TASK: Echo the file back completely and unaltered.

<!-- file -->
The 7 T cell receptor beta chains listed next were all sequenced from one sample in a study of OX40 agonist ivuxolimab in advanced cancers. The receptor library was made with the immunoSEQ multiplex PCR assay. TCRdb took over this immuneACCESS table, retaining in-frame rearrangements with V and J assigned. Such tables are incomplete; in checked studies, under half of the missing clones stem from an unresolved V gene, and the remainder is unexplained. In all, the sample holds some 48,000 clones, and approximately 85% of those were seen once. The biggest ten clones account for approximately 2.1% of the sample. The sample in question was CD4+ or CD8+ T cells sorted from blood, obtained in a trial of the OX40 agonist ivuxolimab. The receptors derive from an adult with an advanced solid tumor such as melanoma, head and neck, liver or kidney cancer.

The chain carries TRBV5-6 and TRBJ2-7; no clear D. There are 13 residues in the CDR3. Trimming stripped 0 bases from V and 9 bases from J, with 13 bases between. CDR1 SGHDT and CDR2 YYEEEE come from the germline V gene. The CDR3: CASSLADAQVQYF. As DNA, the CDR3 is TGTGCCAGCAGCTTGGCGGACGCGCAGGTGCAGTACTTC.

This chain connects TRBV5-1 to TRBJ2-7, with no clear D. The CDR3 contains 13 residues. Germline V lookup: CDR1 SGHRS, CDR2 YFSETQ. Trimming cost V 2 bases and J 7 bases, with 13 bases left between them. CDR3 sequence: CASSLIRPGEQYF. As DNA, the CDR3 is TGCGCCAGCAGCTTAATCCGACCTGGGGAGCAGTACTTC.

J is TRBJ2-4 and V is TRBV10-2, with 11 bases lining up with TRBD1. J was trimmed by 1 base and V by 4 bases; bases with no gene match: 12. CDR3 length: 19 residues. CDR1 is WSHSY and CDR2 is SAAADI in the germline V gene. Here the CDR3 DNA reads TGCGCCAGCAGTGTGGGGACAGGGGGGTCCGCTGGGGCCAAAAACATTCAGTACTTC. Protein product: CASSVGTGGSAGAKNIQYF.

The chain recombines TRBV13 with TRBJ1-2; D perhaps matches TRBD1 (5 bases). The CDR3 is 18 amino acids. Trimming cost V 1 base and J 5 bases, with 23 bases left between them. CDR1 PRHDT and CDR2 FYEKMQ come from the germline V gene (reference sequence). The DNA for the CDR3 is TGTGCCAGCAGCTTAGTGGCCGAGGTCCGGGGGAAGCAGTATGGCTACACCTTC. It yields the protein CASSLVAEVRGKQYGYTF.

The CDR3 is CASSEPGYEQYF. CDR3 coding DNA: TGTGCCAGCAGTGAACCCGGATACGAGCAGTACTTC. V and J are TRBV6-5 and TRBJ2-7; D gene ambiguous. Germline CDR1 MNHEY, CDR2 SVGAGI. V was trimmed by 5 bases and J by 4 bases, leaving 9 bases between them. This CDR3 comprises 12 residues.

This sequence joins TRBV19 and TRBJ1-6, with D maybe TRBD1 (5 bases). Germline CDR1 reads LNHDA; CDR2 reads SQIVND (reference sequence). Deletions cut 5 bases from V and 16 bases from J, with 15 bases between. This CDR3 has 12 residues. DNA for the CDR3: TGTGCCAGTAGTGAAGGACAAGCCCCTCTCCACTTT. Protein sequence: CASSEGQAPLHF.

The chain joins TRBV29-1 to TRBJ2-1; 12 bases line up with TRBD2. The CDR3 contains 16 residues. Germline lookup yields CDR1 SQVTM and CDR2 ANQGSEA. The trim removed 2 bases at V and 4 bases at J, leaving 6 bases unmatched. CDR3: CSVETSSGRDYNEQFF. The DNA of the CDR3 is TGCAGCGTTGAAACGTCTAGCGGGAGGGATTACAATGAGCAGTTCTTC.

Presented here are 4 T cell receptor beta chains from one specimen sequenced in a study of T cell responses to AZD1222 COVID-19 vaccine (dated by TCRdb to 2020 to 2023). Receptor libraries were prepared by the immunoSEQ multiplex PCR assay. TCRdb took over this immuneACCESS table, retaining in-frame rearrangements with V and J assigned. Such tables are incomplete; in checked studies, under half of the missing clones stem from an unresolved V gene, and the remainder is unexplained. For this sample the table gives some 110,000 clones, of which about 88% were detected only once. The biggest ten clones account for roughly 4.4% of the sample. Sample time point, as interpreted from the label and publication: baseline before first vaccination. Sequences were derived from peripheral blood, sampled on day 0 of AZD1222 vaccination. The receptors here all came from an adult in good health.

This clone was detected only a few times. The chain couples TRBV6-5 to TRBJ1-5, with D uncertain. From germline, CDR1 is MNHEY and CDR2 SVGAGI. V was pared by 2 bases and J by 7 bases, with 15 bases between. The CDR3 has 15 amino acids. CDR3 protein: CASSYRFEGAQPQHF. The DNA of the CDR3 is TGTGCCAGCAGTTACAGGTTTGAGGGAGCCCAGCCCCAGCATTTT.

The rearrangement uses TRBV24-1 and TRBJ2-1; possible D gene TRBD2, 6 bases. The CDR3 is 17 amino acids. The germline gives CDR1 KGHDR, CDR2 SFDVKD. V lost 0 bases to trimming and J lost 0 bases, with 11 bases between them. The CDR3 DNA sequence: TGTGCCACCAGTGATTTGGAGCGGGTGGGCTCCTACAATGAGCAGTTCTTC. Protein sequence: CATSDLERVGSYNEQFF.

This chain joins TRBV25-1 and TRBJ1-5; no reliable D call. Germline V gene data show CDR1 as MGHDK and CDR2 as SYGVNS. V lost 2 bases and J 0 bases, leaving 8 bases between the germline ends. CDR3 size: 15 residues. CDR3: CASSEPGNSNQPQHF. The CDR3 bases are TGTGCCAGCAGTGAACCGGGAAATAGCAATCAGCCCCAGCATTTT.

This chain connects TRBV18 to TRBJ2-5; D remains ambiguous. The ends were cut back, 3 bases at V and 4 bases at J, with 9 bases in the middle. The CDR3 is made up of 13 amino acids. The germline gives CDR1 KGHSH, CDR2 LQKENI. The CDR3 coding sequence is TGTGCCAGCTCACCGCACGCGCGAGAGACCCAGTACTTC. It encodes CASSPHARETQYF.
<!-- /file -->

The 7 T cell receptor beta chains listed next were all sequenced from one sample in a study of OX40 agonist ivuxolimab in advanced cancers. The receptor library was made with the immunoSEQ multiplex PCR assay. TCRdb took over this immuneACCESS table, retaining in-frame rearrangements with V and J assigned. Such tables are incomplete; in checked studies, under half of the missing clones stem from an unresolved V gene, and the remainder is unexplained. In all, the sample holds some 48,000 clones, and approximately 85% of those were seen once. The biggest ten clones account for approximately 2.1% of the sample. The sample in question was CD4+ or CD8+ T cells sorted from blood, obtained in a trial of the OX40 agonist ivuxolimab. The receptors derive from an adult with an advanced solid tumor such as melanoma, head and neck, liver or kidney cancer.

The chain carries TRBV5-6 and TRBJ2-7; no clear D. There are 13 residues in the CDR3. Trimming stripped 0 bases from V and 9 bases from J, with 13 bases between. CDR1 SGHDT and CDR2 YYEEEE come from the germline V gene. The CDR3: CASSLADAQVQYF. As DNA, the CDR3 is TGTGCCAGCAGCTTGGCGGACGCGCAGGTGCAGTACTTC.

This chain connects TRBV5-1 to TRBJ2-7, with no clear D. The CDR3 contains 13 residues. Germline V lookup: CDR1 SGHRS, CDR2 YFSETQ. Trimming cost V 2 bases and J 7 bases, with 13 bases left between them. CDR3 sequence: CASSLIRPGEQYF. As DNA, the CDR3 is TGCGCCAGCAGCTTAATCCGACCTGGGGAGCAGTACTTC.

J is TRBJ2-4 and V is TRBV10-2, with 11 bases lining up with TRBD1. J was trimmed by 1 base and V by 4 bases; bases with no gene match: 12. CDR3 length: 19 residues. CDR1 is WSHSY and CDR2 is SAAADI in the germline V gene. Here the CDR3 DNA reads TGCGCCAGCAGTGTGGGGACAGGGGGGTCCGCTGGGGCCAAAAACATTCAGTACTTC. Protein product: CASSVGTGGSAGAKNIQYF.

The chain recombines TRBV13 with TRBJ1-2; D perhaps matches TRBD1 (5 bases). The CDR3 is 18 amino acids. Trimming cost V 1 base and J 5 bases, with 23 bases left between them. CDR1 PRHDT and CDR2 FYEKMQ come from the germline V gene (reference sequence). The DNA for the CDR3 is TGTGCCAGCAGCTTAGTGGCCGAGGTCCGGGGGAAGCAGTATGGCTACACCTTC. It yields the protein CASSLVAEVRGKQYGYTF.

The CDR3 is CASSEPGYEQYF. CDR3 coding DNA: TGTGCCAGCAGTGAACCCGGATACGAGCAGTACTTC. V and J are TRBV6-5 and TRBJ2-7; D gene ambiguous. Germline CDR1 MNHEY, CDR2 SVGAGI. V was trimmed by 5 bases and J by 4 bases, leaving 9 bases between them. This CDR3 comprises 12 residues.

This sequence joins TRBV19 and TRBJ1-6, with D maybe TRBD1 (5 bases). Germline CDR1 reads LNHDA; CDR2 reads SQIVND (reference sequence). Deletions cut 5 bases from V and 16 bases from J, with 15 bases between. This CDR3 has 12 residues. DNA for the CDR3: TGTGCCAGTAGTGAAGGACAAGCCCCTCTCCACTTT. Protein sequence: CASSEGQAPLHF.

The chain joins TRBV29-1 to TRBJ2-1; 12 bases line up with TRBD2. The CDR3 contains 16 residues. Germline lookup yields CDR1 SQVTM and CDR2 ANQGSEA. The trim removed 2 bases at V and 4 bases at J, leaving 6 bases unmatched. CDR3: CSVETSSGRDYNEQFF. The DNA of the CDR3 is TGCAGCGTTGAAACGTCTAGCGGGAGGGATTACAATGAGCAGTTCTTC.

Presented here are 4 T cell receptor beta chains from one specimen sequenced in a study of T cell responses to AZD1222 COVID-19 vaccine (dated by TCRdb to 2020 to 2023). Receptor libraries were prepared by the immunoSEQ multiplex PCR assay. TCRdb took over this immuneACCESS table, retaining in-frame rearrangements with V and J assigned. Such tables are incomplete; in checked studies, under half of the missing clones stem from an unresolved V gene, and the remainder is unexplained. For this sample the table gives some 110,000 clones, of which about 88% were detected only once. The biggest ten clones account for roughly 4.4% of the sample. Sample time point, as interpreted from the label and publication: baseline before first vaccination. Sequences were derived from peripheral blood, sampled on day 0 of AZD1222 vaccination. The receptors here all came from an adult in good health.

This clone was detected only a few times. The chain couples TRBV6-5 to TRBJ1-5, with D uncertain. From germline, CDR1 is MNHEY and CDR2 SVGAGI. V was pared by 2 bases and J by 7 bases, with 15 bases between. The CDR3 has 15 amino acids. CDR3 protein: CASSYRFEGAQPQHF. The DNA of the CDR3 is TGTGCCAGCAGTTACAGGTTTGAGGGAGCCCAGCCCCAGCATTTT.

The rearrangement uses TRBV24-1 and TRBJ2-1; possible D gene TRBD2, 6 bases. The CDR3 is 17 amino acids. The germline gives CDR1 KGHDR, CDR2 SFDVKD. V lost 0 bases to trimming and J lost 0 bases, with 11 bases between them. The CDR3 DNA sequence: TGTGCCACCAGTGATTTGGAGCGGGTGGGCTCCTACAATGAGCAGTTCTTC. Protein sequence: CATSDLERVGSYNEQFF.

This chain joins TRBV25-1 and TRBJ1-5; no reliable D call. Germline V gene data show CDR1 as MGHDK and CDR2 as SYGVNS. V lost 2 bases and J 0 bases, leaving 8 bases between the germline ends. CDR3 size: 15 residues. CDR3: CASSEPGNSNQPQHF. The CDR3 bases are TGTGCCAGCAGTGAACCGGGAAATAGCAATCAGCCCCAGCATTTT.

This chain connects TRBV18 to TRBJ2-5; D remains ambiguous. The ends were cut back, 3 bases at V and 4 bases at J, with 9 bases in the middle. The CDR3 is made up of 13 amino acids. The germline gives CDR1 KGHSH, CDR2 LQKENI. The CDR3 coding sequence is TGTGCCAGCTCACCGCACGCGCGAGAGACCCAGTACTTC. It encodes CASSPHARETQYF.